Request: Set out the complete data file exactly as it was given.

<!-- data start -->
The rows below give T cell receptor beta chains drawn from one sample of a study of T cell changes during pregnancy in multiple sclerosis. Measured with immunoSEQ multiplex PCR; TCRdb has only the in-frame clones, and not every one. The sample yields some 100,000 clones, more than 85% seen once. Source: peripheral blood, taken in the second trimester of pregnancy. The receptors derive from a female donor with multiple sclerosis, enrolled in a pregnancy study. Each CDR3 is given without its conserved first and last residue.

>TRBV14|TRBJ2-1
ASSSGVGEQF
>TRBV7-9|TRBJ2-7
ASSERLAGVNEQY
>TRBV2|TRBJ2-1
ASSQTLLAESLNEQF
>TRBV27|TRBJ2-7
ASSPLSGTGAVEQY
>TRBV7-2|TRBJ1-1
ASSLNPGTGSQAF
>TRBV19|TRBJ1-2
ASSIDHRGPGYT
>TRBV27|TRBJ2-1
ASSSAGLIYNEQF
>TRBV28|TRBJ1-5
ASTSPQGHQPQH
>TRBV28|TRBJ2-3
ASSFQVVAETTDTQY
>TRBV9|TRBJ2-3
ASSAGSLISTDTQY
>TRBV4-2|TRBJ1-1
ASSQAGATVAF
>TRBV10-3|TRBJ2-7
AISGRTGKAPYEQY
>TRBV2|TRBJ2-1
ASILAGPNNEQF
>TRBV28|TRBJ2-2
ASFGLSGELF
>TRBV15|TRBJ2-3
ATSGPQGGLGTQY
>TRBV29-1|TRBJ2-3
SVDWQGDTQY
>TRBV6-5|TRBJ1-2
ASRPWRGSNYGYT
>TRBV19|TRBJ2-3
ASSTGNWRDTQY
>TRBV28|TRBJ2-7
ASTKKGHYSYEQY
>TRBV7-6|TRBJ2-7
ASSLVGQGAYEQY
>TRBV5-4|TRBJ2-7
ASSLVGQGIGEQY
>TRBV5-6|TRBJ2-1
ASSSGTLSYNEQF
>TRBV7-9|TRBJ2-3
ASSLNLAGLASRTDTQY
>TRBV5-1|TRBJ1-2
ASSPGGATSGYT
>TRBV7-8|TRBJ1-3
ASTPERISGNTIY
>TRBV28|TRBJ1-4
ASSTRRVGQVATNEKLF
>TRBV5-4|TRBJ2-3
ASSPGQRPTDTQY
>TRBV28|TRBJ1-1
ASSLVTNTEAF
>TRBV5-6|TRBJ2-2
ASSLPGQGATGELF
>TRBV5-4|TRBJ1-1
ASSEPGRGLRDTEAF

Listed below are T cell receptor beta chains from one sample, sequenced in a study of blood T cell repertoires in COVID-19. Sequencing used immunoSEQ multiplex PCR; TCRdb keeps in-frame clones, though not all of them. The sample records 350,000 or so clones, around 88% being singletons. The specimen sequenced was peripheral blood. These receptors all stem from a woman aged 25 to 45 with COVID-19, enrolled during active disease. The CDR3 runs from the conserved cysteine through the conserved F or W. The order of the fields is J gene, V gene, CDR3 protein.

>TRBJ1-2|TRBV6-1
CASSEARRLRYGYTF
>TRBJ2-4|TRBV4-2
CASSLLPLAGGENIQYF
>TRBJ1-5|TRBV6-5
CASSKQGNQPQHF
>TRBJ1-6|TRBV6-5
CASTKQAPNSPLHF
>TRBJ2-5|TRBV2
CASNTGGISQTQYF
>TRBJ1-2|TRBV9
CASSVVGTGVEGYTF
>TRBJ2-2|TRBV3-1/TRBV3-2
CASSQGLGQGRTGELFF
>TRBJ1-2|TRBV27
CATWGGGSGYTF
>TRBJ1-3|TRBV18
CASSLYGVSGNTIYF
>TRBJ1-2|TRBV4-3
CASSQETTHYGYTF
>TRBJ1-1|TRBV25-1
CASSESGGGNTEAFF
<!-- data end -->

The rows below give T cell receptor beta chains drawn from one sample of a study of T cell changes during pregnancy in multiple sclerosis. Measured with immunoSEQ multiplex PCR; TCRdb has only the in-frame clones, and not every one. The sample yields some 100,000 clones, more than 85% seen once. Source: peripheral blood, taken in the second trimester of pregnancy. The receptors derive from a female donor with multiple sclerosis, enrolled in a pregnancy study. Each CDR3 is given without its conserved first and last residue.

>TRBV14|TRBJ2-1
ASSSGVGEQF
>TRBV7-9|TRBJ2-7
ASSERLAGVNEQY
>TRBV2|TRBJ2-1
ASSQTLLAESLNEQF
>TRBV27|TRBJ2-7
ASSPLSGTGAVEQY
>TRBV7-2|TRBJ1-1
ASSLNPGTGSQAF
>TRBV19|TRBJ1-2
ASSIDHRGPGYT
>TRBV27|TRBJ2-1
ASSSAGLIYNEQF
>TRBV28|TRBJ1-5
ASTSPQGHQPQH
>TRBV28|TRBJ2-3
ASSFQVVAETTDTQY
>TRBV9|TRBJ2-3
ASSAGSLISTDTQY
>TRBV4-2|TRBJ1-1
ASSQAGATVAF
>TRBV10-3|TRBJ2-7
AISGRTGKAPYEQY
>TRBV2|TRBJ2-1
ASILAGPNNEQF
>TRBV28|TRBJ2-2
ASFGLSGELF
>TRBV15|TRBJ2-3
ATSGPQGGLGTQY
>TRBV29-1|TRBJ2-3
SVDWQGDTQY
>TRBV6-5|TRBJ1-2
ASRPWRGSNYGYT
>TRBV19|TRBJ2-3
ASSTGNWRDTQY
>TRBV28|TRBJ2-7
ASTKKGHYSYEQY
>TRBV7-6|TRBJ2-7
ASSLVGQGAYEQY
>TRBV5-4|TRBJ2-7
ASSLVGQGIGEQY
>TRBV5-6|TRBJ2-1
ASSSGTLSYNEQF
>TRBV7-9|TRBJ2-3
ASSLNLAGLASRTDTQY
>TRBV5-1|TRBJ1-2
ASSPGGATSGYT
>TRBV7-8|TRBJ1-3
ASTPERISGNTIY
>TRBV28|TRBJ1-4
ASSTRRVGQVATNEKLF
>TRBV5-4|TRBJ2-3
ASSPGQRPTDTQY
>TRBV28|TRBJ1-1
ASSLVTNTEAF
>TRBV5-6|TRBJ2-2
ASSLPGQGATGELF
>TRBV5-4|TRBJ1-1
ASSEPGRGLRDTEAF

Listed below are T cell receptor beta chains from one sample, sequenced in a study of blood T cell repertoires in COVID-19. Sequencing used immunoSEQ multiplex PCR; TCRdb keeps in-frame clones, though not all of them. The sample records 350,000 or so clones, around 88% being singletons. The specimen sequenced was peripheral blood. These receptors all stem from a woman aged 25 to 45 with COVID-19, enrolled during active disease. The CDR3 runs from the conserved cysteine through the conserved F or W. The order of the fields is J gene, V gene, CDR3 protein.

>TRBJ1-2|TRBV6-1
CASSEARRLRYGYTF
>TRBJ2-4|TRBV4-2
CASSLLPLAGGENIQYF
>TRBJ1-5|TRBV6-5
CASSKQGNQPQHF
>TRBJ1-6|TRBV6-5
CASTKQAPNSPLHF
>TRBJ2-5|TRBV2
CASNTGGISQTQYF
>TRBJ1-2|TRBV9
CASSVVGTGVEGYTF
>TRBJ2-2|TRBV3-1/TRBV3-2
CASSQGLGQGRTGELFF
>TRBJ1-2|TRBV27
CATWGGGSGYTF
>TRBJ1-3|TRBV18
CASSLYGVSGNTIYF
>TRBJ1-2|TRBV4-3
CASSQETTHYGYTF
>TRBJ1-1|TRBV25-1
CASSESGGGNTEAFF